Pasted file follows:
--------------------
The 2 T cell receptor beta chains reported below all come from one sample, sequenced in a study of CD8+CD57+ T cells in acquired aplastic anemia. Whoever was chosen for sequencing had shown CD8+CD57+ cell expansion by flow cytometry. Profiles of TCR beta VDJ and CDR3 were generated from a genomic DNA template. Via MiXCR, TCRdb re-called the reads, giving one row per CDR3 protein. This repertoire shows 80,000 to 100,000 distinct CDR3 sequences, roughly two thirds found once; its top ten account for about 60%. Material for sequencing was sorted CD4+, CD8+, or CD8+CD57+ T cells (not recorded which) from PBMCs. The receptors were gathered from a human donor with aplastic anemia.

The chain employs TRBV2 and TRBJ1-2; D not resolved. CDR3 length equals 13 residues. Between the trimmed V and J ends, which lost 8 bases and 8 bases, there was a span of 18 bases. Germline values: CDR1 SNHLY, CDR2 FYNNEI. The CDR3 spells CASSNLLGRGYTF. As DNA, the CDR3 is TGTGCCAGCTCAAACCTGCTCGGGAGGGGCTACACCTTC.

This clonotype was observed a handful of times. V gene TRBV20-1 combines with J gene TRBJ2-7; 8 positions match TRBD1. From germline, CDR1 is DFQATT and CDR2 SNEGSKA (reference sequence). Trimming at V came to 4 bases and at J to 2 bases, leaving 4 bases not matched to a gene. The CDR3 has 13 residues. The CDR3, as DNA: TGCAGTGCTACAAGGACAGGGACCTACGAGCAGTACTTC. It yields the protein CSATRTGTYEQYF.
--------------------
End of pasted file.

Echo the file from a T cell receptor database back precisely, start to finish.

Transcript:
The 2 T cell receptor beta chains reported below all come from one sample, sequenced in a study of CD8+CD57+ T cells in acquired aplastic anemia. Whoever was chosen for sequencing had shown CD8+CD57+ cell expansion by flow cytometry. Profiles of TCR beta VDJ and CDR3 were generated from a genomic DNA template. Via MiXCR, TCRdb re-called the reads, giving one row per CDR3 protein. This repertoire shows 80,000 to 100,000 distinct CDR3 sequences, roughly two thirds found once; its top ten account for about 60%. Material for sequencing was sorted CD4+, CD8+, or CD8+CD57+ T cells (not recorded which) from PBMCs. The receptors were gathered from a human donor with aplastic anemia.

The chain employs TRBV2 and TRBJ1-2; D not resolved. CDR3 length equals 13 residues. Between the trimmed V and J ends, which lost 8 bases and 8 bases, there was a span of 18 bases. Germline values: CDR1 SNHLY, CDR2 FYNNEI. The CDR3 spells CASSNLLGRGYTF. As DNA, the CDR3 is TGTGCCAGCTCAAACCTGCTCGGGAGGGGCTACACCTTC.

This clonotype was observed a handful of times. V gene TRBV20-1 combines with J gene TRBJ2-7; 8 positions match TRBD1. From germline, CDR1 is DFQATT and CDR2 SNEGSKA (reference sequence). Trimming at V came to 4 bases and at J to 2 bases, leaving 4 bases not matched to a gene. The CDR3 has 13 residues. The CDR3, as DNA: TGCAGTGCTACAAGGACAGGGACCTACGAGCAGTACTTC. It yields the protein CSATRTGTYEQYF.